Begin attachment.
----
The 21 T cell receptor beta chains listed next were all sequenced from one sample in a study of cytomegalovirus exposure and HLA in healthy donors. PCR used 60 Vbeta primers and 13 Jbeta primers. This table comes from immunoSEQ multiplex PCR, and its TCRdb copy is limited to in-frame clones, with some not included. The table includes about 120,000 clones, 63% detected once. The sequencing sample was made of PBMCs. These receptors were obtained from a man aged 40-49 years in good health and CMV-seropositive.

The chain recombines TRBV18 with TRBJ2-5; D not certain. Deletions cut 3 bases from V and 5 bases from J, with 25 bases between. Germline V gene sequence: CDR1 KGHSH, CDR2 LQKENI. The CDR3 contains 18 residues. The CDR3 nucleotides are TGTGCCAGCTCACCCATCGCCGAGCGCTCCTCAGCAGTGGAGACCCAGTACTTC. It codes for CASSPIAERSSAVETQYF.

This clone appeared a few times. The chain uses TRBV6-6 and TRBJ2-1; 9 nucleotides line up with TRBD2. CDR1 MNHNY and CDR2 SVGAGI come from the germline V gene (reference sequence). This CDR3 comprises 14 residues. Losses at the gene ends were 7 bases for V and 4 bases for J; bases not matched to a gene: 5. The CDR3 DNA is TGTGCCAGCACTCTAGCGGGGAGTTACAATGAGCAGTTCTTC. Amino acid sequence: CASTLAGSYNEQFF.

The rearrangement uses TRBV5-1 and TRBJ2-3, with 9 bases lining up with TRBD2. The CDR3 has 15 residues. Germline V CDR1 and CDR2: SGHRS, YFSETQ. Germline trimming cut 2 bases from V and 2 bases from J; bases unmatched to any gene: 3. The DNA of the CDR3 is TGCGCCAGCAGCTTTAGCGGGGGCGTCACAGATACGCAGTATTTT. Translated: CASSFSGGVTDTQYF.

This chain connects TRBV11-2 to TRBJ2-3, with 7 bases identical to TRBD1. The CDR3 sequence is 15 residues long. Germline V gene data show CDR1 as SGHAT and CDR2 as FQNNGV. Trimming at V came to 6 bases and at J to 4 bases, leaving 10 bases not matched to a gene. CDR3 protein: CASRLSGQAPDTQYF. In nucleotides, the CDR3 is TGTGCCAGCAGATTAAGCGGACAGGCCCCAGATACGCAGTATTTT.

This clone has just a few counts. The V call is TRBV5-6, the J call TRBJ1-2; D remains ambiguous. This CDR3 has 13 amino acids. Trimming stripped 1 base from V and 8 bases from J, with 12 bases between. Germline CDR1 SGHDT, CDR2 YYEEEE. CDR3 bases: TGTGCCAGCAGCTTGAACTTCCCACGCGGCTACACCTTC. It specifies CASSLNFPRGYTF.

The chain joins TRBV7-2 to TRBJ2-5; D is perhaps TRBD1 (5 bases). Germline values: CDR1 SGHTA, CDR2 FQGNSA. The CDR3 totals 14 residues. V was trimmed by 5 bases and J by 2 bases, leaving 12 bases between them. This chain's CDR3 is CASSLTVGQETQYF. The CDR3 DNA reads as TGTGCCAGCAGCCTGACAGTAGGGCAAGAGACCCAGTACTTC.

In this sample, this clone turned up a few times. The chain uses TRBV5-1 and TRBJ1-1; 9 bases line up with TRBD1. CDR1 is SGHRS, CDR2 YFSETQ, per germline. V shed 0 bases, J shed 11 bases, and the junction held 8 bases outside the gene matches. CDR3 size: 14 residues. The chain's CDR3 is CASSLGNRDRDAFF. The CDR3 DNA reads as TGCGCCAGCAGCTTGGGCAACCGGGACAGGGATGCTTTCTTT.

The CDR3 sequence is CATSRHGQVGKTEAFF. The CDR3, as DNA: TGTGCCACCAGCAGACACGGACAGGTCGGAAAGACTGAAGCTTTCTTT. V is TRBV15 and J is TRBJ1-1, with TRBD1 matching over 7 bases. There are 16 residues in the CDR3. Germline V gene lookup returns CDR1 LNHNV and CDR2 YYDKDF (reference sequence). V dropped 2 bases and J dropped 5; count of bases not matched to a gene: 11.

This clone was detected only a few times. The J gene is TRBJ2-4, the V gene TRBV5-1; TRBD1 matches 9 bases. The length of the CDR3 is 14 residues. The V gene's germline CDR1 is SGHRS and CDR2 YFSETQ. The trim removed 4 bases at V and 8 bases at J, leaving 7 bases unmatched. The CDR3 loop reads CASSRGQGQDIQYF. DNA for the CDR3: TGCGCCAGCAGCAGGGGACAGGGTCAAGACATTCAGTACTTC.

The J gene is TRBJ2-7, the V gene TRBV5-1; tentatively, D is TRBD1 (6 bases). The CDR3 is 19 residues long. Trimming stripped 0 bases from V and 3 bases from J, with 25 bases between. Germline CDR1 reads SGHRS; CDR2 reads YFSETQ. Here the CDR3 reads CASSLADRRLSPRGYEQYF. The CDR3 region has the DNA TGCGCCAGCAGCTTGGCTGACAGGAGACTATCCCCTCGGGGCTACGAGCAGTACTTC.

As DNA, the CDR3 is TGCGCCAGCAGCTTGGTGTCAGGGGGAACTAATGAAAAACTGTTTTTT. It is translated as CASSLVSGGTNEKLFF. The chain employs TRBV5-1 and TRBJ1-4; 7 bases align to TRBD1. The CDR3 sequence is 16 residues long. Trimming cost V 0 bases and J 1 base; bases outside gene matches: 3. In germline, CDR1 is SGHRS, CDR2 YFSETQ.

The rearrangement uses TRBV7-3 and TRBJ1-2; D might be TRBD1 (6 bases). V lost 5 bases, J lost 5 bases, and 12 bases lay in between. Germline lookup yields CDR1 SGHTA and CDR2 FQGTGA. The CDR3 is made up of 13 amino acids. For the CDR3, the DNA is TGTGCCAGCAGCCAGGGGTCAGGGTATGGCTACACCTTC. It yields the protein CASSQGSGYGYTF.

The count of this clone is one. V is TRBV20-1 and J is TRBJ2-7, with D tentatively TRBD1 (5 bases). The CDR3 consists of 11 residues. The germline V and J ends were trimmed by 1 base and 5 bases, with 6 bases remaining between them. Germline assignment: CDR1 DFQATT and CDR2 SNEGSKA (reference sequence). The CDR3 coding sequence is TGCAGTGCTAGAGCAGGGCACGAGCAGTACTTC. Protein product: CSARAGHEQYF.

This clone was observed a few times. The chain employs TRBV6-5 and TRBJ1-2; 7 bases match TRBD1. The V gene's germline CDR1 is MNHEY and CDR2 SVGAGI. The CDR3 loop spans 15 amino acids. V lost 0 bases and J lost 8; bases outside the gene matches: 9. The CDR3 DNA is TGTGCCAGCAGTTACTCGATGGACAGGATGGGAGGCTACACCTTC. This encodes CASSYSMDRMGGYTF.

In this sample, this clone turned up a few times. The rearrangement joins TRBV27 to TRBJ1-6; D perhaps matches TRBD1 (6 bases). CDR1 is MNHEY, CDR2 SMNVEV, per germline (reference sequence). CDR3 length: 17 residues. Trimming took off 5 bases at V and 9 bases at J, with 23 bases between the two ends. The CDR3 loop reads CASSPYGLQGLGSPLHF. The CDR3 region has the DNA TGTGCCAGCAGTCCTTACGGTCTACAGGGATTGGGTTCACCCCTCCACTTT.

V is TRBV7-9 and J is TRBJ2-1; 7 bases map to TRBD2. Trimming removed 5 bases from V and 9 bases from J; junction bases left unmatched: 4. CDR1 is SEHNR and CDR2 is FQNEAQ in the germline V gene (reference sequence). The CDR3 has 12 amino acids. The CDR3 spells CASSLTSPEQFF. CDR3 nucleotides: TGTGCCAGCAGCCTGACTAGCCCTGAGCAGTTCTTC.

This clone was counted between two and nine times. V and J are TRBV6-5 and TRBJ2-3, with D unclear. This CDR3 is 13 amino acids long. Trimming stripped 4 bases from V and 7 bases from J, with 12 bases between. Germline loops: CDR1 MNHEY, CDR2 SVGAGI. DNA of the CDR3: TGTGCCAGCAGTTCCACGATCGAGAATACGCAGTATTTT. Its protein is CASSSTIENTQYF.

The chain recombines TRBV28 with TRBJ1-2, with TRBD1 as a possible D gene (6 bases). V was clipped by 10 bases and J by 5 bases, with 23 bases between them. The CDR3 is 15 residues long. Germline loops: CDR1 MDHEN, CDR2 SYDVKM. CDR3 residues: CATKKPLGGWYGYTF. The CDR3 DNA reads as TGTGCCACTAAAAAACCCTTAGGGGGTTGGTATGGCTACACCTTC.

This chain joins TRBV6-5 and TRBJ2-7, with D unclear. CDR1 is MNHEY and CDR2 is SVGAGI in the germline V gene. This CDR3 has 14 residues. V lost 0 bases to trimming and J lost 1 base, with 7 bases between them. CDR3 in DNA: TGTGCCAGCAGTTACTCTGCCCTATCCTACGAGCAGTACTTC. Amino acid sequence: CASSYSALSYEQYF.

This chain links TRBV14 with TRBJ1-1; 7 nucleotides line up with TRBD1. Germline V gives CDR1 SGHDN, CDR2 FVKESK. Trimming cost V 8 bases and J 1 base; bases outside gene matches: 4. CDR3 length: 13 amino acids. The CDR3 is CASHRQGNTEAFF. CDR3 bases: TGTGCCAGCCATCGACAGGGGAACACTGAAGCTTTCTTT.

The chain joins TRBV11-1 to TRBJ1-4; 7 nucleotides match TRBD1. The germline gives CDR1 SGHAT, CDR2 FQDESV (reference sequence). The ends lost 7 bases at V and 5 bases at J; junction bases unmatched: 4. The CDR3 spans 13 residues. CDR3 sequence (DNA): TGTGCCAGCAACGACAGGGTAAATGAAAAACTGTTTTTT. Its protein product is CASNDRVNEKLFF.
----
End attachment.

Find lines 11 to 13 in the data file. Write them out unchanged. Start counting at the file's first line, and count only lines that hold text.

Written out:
The J gene is TRBJ2-7, the V gene TRBV5-1; tentatively, D is TRBD1 (6 bases). The CDR3 is 19 residues long. Trimming stripped 0 bases from V and 3 bases from J, with 25 bases between. Germline CDR1 reads SGHRS; CDR2 reads YFSETQ. Here the CDR3 reads CASSLADRRLSPRGYEQYF. The CDR3 region has the DNA TGCGCCAGCAGCTTGGCTGACAGGAGACTATCCCCTCGGGGCTACGAGCAGTACTTC.

As DNA, the CDR3 is TGCGCCAGCAGCTTGGTGTCAGGGGGAACTAATGAAAAACTGTTTTTT. It is translated as CASSLVSGGTNEKLFF. The chain employs TRBV5-1 and TRBJ1-4; 7 bases align to TRBD1. The CDR3 sequence is 16 residues long. Trimming cost V 0 bases and J 1 base; bases outside gene matches: 3. In germline, CDR1 is SGHRS, CDR2 YFSETQ.

The rearrangement uses TRBV7-3 and TRBJ1-2; D might be TRBD1 (6 bases). V lost 5 bases, J lost 5 bases, and 12 bases lay in between. Germline lookup yields CDR1 SGHTA and CDR2 FQGTGA. The CDR3 is made up of 13 amino acids. For the CDR3, the DNA is TGTGCCAGCAGCCAGGGGTCAGGGTATGGCTACACCTTC. It yields the protein CASSQGSGYGYTF.